Bateman and Reynolds, who have known each other for about fifteen years, count themselves lucky to have had the opportunity to work on this script together. “Working with this guy [Reynolds] -- we had to do a whole lot of work. We did a lot of playing, there was a lot of support,” said Bateman, crediting his co-star with coming up with fresh directions for scenes and jokes that saw multiple takes. But for Reynolds, Bateman was the on-set crack-up, “I used to pride myself on the fact that I could not break in a scene -- you could do and say anything -- but he turned it into an actual disability for me. There is an entire movie that could be cut of my just tearing up and trying to hold it together.”
3. No children were harmed during the making of “The Change-Up”
When Mitch takes over Dave’s body, he also takes over responsibilities for Dave’s twin babies. The level of ineptitude he has with handling such tiny people will make anyone with an ounce of parental instinct catch their breath as they watch Bateman's man-handling of his tiny co-stars, but the filmmakers and talent of "The Change Up" would like to assure you that no babies were harmed. "The parents were on set," and were also briefed as to what would be going on, said both Dobkin and the cast when asked. Added Bateman, “In the kitchen scene where they're on the counter, the studio paid a lot of money for -- there was a group of men dressed completely in green that were there on the set that you can’t see because we painted them out, they were in green suits, just there to catch the kids in case they fell off the counter.” The babies were also digitally added to the scene where he douses them in milk, and harnesses were used for some of the less-careful handling that was done.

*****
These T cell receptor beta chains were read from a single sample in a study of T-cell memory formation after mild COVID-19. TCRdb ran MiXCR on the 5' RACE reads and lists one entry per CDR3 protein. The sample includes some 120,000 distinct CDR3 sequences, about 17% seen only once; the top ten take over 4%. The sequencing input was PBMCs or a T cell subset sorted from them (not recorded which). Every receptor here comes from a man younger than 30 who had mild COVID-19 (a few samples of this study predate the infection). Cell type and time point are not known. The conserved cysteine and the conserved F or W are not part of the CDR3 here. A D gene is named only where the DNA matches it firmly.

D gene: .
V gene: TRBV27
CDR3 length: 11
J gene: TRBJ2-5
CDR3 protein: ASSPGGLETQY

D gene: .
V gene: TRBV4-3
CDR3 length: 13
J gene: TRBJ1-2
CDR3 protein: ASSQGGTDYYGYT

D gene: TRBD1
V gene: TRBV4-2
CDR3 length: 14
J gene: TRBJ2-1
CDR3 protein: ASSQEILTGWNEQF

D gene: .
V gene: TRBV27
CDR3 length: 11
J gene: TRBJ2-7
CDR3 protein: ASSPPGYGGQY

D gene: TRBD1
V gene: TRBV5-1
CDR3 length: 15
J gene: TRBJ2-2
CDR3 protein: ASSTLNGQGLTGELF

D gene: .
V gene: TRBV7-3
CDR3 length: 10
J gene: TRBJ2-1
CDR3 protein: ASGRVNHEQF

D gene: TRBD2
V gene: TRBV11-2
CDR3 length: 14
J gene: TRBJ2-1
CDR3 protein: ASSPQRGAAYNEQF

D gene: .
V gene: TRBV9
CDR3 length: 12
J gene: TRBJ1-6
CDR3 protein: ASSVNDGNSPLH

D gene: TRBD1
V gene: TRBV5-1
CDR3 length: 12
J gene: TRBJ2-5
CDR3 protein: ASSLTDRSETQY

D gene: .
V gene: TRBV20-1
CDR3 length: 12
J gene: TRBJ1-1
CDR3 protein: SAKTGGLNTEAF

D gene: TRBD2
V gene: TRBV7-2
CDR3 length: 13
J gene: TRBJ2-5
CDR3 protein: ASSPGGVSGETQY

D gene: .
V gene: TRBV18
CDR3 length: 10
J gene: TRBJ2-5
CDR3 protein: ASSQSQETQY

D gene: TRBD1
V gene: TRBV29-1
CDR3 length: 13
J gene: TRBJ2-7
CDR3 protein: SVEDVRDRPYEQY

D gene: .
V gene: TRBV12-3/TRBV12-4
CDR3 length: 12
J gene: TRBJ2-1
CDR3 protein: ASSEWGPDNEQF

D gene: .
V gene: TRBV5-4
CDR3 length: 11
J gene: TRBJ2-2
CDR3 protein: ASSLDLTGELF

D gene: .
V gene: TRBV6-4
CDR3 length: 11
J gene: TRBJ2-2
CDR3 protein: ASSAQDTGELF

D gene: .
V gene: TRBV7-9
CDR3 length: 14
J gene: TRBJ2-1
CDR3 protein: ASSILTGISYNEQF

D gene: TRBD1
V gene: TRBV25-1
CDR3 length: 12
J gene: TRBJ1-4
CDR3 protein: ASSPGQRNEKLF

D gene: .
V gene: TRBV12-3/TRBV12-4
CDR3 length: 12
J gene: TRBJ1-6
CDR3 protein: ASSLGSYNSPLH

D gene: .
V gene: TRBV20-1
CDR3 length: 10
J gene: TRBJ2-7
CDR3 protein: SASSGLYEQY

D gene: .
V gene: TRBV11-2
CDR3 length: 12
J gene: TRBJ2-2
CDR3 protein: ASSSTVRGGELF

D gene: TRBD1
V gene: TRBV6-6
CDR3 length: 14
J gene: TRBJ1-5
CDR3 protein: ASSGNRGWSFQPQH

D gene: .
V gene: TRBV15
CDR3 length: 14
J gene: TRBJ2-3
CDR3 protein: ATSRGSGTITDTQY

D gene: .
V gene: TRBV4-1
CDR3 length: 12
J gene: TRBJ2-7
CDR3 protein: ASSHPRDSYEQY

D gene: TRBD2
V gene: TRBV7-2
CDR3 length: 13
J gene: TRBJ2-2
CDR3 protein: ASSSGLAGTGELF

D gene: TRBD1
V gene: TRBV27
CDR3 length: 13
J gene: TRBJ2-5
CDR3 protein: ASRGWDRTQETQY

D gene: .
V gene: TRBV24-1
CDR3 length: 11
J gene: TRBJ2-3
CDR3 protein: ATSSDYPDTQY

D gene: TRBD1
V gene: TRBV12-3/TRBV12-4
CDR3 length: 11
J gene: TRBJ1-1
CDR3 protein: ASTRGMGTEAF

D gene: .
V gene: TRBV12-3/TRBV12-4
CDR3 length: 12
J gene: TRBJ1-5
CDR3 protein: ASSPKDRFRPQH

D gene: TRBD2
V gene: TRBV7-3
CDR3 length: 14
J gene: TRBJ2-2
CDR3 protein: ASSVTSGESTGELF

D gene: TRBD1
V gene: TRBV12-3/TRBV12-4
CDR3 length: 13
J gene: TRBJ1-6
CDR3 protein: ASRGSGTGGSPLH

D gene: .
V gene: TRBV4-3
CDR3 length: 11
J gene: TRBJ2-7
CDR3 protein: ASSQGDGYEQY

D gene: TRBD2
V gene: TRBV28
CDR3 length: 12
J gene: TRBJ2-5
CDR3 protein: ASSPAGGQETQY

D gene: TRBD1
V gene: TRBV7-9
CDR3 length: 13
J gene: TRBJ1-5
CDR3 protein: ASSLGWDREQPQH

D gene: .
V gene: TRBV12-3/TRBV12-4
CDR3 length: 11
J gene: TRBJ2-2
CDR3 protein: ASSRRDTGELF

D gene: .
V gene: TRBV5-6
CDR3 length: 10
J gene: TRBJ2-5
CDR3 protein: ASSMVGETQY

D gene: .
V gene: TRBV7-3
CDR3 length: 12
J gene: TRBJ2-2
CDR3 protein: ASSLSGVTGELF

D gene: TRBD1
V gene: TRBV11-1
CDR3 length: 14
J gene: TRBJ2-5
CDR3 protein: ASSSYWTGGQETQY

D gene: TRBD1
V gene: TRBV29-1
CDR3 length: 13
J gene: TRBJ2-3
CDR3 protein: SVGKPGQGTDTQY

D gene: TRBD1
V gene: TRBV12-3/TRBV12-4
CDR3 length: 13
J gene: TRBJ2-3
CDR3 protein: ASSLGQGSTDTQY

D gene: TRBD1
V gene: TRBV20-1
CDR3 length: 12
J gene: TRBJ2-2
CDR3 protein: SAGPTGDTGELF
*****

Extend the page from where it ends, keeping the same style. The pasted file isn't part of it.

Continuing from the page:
4. The freedom of the R-rating serves the body-switching genre well
While Reynolds, who’s worked in both PG-13 and R-rated comedy sees the value in PG-13 comedy, he doesn’t see how it would have worked with this premise. “If we were to live in an absurd world where two drunk idiots piss in a magic wishing well and switch bodies, [with the R rating] you get to experience what it would actually be like, and what it would be like is horrible,” he laughs. “Horrible, horrible things would happen. Terrible things would be said and done and to bring that up on the screen in a PG-13 way, there’s no point.”
5. Ryan Reynolds advises looking at the filming schedule before inviting your Mom to the set
During the filming of a raunchy comedy, things are bound to cross a line, and for Reynolds that line was crossed multiple times when his character Mitch is cast in a porn film. “For me there were a couple of moments in the porno that went a little far,” he laughs. “I don’t typically look at a schedule in advance, [but] a wise tip for an upcoming actor, is to know that when your mom is coming to visit, because that was the two days that my mom came out to Atlanta to visit, and I introduced her to my – porn -- mate and proceeded to get in there and do the best I could without throwing up on someone’s back...There’s a few moments in that sequence that aren’t in the film that perhaps will be in the DVD, which went way too far.”
"The Change-Up" hits theatres this Friday, August 5th. Look for more from our chat with the filmmakers later this week.